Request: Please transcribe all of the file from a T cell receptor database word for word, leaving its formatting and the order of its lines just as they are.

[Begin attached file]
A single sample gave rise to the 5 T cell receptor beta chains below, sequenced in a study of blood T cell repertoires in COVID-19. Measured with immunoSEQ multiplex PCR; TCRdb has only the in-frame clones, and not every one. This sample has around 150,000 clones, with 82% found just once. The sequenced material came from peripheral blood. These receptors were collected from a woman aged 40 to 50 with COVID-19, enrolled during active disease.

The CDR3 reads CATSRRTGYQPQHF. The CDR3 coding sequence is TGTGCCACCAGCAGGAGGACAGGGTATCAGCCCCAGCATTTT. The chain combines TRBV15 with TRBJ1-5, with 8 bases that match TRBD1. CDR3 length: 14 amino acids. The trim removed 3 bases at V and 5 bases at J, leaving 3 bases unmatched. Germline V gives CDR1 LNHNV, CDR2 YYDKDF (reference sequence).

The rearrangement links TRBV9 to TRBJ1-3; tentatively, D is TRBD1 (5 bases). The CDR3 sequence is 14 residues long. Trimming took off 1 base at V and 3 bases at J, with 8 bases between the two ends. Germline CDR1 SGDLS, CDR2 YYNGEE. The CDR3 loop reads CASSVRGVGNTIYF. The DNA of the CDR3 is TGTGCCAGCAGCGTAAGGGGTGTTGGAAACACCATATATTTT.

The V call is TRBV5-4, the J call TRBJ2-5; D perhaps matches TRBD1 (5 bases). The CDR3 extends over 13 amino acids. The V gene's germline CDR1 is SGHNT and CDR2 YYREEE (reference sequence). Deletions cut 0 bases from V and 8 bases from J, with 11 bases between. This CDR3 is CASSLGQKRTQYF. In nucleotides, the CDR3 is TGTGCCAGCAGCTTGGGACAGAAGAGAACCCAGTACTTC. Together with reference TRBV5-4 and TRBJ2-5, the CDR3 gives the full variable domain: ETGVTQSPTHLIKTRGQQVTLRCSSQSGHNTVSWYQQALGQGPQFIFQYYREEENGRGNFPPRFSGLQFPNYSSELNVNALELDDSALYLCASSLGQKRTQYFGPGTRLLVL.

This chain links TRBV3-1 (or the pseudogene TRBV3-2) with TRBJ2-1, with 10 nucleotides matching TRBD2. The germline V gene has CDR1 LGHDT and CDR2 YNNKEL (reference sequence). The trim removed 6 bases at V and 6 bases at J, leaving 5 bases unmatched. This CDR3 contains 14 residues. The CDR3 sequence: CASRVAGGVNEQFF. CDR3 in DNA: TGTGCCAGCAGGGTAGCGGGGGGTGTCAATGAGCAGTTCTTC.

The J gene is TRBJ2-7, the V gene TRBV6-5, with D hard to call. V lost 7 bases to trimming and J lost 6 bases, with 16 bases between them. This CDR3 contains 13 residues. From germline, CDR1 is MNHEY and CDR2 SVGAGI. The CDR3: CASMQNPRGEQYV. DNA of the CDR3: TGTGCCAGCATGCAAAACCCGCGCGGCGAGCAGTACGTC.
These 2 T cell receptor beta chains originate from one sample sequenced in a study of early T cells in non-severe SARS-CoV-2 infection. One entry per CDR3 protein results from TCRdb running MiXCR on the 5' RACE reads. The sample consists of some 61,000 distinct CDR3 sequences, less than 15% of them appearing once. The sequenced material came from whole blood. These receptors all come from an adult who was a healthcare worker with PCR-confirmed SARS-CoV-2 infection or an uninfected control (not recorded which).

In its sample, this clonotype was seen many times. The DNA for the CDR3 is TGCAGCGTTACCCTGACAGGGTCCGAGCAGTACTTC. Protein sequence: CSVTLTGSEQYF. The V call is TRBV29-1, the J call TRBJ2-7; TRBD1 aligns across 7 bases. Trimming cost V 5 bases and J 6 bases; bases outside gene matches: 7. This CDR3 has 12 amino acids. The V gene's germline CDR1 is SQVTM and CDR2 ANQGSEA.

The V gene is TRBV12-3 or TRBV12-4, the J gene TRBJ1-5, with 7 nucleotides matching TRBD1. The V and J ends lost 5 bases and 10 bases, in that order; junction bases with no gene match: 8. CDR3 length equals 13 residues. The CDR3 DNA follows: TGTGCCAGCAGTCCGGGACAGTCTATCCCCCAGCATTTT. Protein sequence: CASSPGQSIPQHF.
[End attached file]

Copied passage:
A single sample gave rise to the 5 T cell receptor beta chains below, sequenced in a study of blood T cell repertoires in COVID-19. Measured with immunoSEQ multiplex PCR; TCRdb has only the in-frame clones, and not every one. This sample has around 150,000 clones, with 82% found just once. The sequenced material came from peripheral blood. These receptors were collected from a woman aged 40 to 50 with COVID-19, enrolled during active disease.

The CDR3 reads CATSRRTGYQPQHF. The CDR3 coding sequence is TGTGCCACCAGCAGGAGGACAGGGTATCAGCCCCAGCATTTT. The chain combines TRBV15 with TRBJ1-5, with 8 bases that match TRBD1. CDR3 length: 14 amino acids. The trim removed 3 bases at V and 5 bases at J, leaving 3 bases unmatched. Germline V gives CDR1 LNHNV, CDR2 YYDKDF (reference sequence).

The rearrangement links TRBV9 to TRBJ1-3; tentatively, D is TRBD1 (5 bases). The CDR3 sequence is 14 residues long. Trimming took off 1 base at V and 3 bases at J, with 8 bases between the two ends. Germline CDR1 SGDLS, CDR2 YYNGEE. The CDR3 loop reads CASSVRGVGNTIYF. The DNA of the CDR3 is TGTGCCAGCAGCGTAAGGGGTGTTGGAAACACCATATATTTT.

The V call is TRBV5-4, the J call TRBJ2-5; D perhaps matches TRBD1 (5 bases). The CDR3 extends over 13 amino acids. The V gene's germline CDR1 is SGHNT and CDR2 YYREEE (reference sequence). Deletions cut 0 bases from V and 8 bases from J, with 11 bases between. This CDR3 is CASSLGQKRTQYF. In nucleotides, the CDR3 is TGTGCCAGCAGCTTGGGACAGAAGAGAACCCAGTACTTC. Together with reference TRBV5-4 and TRBJ2-5, the CDR3 gives the full variable domain: ETGVTQSPTHLIKTRGQQVTLRCSSQSGHNTVSWYQQALGQGPQFIFQYYREEENGRGNFPPRFSGLQFPNYSSELNVNALELDDSALYLCASSLGQKRTQYFGPGTRLLVL.

This chain links TRBV3-1 (or the pseudogene TRBV3-2) with TRBJ2-1, with 10 nucleotides matching TRBD2. The germline V gene has CDR1 LGHDT and CDR2 YNNKEL (reference sequence). The trim removed 6 bases at V and 6 bases at J, leaving 5 bases unmatched. This CDR3 contains 14 residues. The CDR3 sequence: CASRVAGGVNEQFF. CDR3 in DNA: TGTGCCAGCAGGGTAGCGGGGGGTGTCAATGAGCAGTTCTTC.

The J gene is TRBJ2-7, the V gene TRBV6-5, with D hard to call. V lost 7 bases to trimming and J lost 6 bases, with 16 bases between them. This CDR3 contains 13 residues. From germline, CDR1 is MNHEY and CDR2 SVGAGI. The CDR3: CASMQNPRGEQYV. DNA of the CDR3: TGTGCCAGCATGCAAAACCCGCGCGGCGAGCAGTACGTC.
These 2 T cell receptor beta chains originate from one sample sequenced in a study of early T cells in non-severe SARS-CoV-2 infection. One entry per CDR3 protein results from TCRdb running MiXCR on the 5' RACE reads. The sample consists of some 61,000 distinct CDR3 sequences, less than 15% of them appearing once. The sequenced material came from whole blood. These receptors all come from an adult who was a healthcare worker with PCR-confirmed SARS-CoV-2 infection or an uninfected control (not recorded which).

In its sample, this clonotype was seen many times. The DNA for the CDR3 is TGCAGCGTTACCCTGACAGGGTCCGAGCAGTACTTC. Protein sequence: CSVTLTGSEQYF. The V call is TRBV29-1, the J call TRBJ2-7; TRBD1 aligns across 7 bases. Trimming cost V 5 bases and J 6 bases; bases outside gene matches: 7. This CDR3 has 12 amino acids. The V gene's germline CDR1 is SQVTM and CDR2 ANQGSEA.

The V gene is TRBV12-3 or TRBV12-4, the J gene TRBJ1-5, with 7 nucleotides matching TRBD1. The V and J ends lost 5 bases and 10 bases, in that order; junction bases with no gene match: 8. CDR3 length equals 13 residues. The CDR3 DNA follows: TGTGCCAGCAGTCCGGGACAGTCTATCCCCCAGCATTTT. Protein sequence: CASSPGQSIPQHF.